Stripy courgette, tomato and polenta tart / Torta de polenta, tomate e abobrinha

New cookbooks can be a lovely surprise, a big disappointment or something in between – even with the “Search Inside” feature at Amazon I’ve had my share of regret buying some of them.

My latest purchase, however, was an epic win: I got Annie Rigg’s beautiful cookbook on fruit and Georgina Fuggle’s Take One Veg, and they’re both insanely beautiful – I feel like making each and every recipe on both of them, for there is nothing tricky despite the deliciousness of everything.

I made one of Rigg’s recipes and it was wonderful, but more on that later on this week – Georgina’s idea of using polenta as a tart base was such a hit at home that I had to share it with you: even my husband ate it gladly, and that is certainly something not to be taken lightly. The tart was a cinch to make and served with a green salad it was a delicious meal, one that I plan on repeating with different vegetables.

Stripy courgette, tomato and polenta tart
slightly adapted from the absolutely delicious Take One Veg: Over 100 Tempting Veggie Recipes for Simple Suppers, Packed Lunches and Weekend Cooking

Crust:
500ml hot vegetable stock
140g polenta - since the recipe doesn't state what kind of polenta it is, I used this one (I was out of instant polenta)
1 tablespoon unsalted butter
50g Parmesan cheese, finely grated
1 egg, lightly beaten
salt and freshly ground black pepper

Filling:
2 tablespoons crème fraîche – I used homemade sour cream
1 small courgette, thinly sliced
2 tomatoes, sliced into thin slices
1 tablespoon fresh thyme leaves
50g Parmesan cheese, finely grated

Start by making the polenta crust: bring the vegetable stock to a simmer in a medium saucepan and pour the polenta into the water. Keep your pan over a low heat and, using a wooden spoon, stir the mixture constantly, thrashing out any lumps that try to form. Continue for around 6 minutes until the polenta is very thick.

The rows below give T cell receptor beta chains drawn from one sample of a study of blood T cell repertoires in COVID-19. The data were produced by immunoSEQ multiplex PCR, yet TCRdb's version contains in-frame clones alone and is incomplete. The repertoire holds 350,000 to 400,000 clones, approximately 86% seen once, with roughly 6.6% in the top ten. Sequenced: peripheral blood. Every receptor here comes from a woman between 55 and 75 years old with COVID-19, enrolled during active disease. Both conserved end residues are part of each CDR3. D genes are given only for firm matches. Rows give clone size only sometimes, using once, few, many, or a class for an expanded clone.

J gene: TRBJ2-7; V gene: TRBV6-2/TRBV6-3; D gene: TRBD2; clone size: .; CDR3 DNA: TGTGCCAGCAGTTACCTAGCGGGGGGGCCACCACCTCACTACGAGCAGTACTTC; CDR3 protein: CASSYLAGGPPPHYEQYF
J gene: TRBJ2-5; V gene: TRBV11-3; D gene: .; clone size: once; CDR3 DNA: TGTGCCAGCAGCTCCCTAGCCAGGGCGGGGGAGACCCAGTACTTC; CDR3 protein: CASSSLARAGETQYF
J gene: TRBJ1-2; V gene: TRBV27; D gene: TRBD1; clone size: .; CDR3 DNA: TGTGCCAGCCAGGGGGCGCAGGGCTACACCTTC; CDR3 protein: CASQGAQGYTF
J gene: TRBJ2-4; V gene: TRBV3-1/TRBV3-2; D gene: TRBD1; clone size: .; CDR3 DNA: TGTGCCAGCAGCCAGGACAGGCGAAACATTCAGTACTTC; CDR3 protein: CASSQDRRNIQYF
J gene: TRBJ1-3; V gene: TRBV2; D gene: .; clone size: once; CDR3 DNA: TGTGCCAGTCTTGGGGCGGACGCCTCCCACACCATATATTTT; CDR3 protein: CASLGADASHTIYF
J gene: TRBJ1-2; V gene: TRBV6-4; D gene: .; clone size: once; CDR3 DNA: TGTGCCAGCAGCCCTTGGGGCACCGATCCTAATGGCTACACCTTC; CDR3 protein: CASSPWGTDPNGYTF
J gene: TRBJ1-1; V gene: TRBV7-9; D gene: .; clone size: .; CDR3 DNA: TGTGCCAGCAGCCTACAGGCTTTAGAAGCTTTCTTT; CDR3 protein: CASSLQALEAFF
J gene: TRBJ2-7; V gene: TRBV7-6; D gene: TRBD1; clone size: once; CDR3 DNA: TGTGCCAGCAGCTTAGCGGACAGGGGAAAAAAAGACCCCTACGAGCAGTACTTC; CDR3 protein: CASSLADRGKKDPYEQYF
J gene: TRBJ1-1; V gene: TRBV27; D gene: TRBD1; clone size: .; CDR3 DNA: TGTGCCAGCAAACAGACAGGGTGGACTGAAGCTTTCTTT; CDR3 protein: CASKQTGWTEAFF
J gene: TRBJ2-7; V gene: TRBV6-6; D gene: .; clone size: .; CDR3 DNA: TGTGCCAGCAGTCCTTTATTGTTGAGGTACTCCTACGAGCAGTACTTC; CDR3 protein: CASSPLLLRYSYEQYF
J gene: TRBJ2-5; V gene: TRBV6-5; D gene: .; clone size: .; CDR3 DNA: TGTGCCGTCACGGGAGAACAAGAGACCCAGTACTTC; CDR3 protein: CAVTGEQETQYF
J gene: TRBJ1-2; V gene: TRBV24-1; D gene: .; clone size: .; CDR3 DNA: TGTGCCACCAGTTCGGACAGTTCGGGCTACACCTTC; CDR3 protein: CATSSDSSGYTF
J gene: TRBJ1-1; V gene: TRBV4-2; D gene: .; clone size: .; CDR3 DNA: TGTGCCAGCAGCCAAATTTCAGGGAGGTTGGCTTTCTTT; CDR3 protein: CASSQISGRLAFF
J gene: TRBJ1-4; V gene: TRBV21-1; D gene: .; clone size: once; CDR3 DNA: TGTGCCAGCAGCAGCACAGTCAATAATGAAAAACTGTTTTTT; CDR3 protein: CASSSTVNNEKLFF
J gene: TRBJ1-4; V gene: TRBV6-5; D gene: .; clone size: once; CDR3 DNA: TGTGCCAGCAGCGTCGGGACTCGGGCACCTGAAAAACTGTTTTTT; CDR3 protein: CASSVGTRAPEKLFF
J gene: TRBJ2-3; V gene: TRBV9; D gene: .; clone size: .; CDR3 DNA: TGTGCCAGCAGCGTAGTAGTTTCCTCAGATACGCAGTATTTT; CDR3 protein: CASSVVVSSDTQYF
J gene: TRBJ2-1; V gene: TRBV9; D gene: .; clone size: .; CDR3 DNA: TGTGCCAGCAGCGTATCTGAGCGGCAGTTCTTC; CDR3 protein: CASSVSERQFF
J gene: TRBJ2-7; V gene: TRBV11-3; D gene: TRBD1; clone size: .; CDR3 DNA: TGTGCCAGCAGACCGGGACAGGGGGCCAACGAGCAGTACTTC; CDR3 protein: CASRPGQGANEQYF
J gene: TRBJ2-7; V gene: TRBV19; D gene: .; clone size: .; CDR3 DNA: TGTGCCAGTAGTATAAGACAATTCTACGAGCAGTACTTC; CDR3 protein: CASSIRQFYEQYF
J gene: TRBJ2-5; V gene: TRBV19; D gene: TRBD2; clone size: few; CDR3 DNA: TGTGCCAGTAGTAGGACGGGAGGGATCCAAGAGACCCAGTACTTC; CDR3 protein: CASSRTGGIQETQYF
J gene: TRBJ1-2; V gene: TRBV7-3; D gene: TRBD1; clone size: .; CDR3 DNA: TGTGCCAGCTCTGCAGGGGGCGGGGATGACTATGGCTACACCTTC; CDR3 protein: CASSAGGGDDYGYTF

Remove from the heat and add the butter and Parmesan and stir until they have disappeared. Cool for 5 minutes, then stir through the beaten egg and season with salt and pepper. Let cool slightly – in the meatime, preheat the oven to 200°C/400°F.

Lightly grease a square 21cm tart pan with olive oil (I used butter). Put the polenta in the centre and, using a spatula or oiled fingers, gently tease it up the sides of the pan to create the sides of the crust.
Smother a thin layer of crème fraîche over the base of your tart and top with half the Parmesan. On top of the cheese, alternate slices of courgette and tomato. Finish with the thyme leaves and the remaining Parmesan.

Bake on the middle shelf of the oven for 45 minutes, then reduce the temperature to 180°C/350°F and bake for a further 15 minutes. Remove and allow the tart to cool for 5-10 minutes to allow it to ‘come to’. Serve in slices.

Serves 4 – I made the recipe above using a 30x10cm (12x4in) tart pan – there was a bit of polenta left that I formed into pancake, grilled on both sides with a tiny bit of olive oil until golden and topped with cheese and dried oregano for a snack (there is a photo here).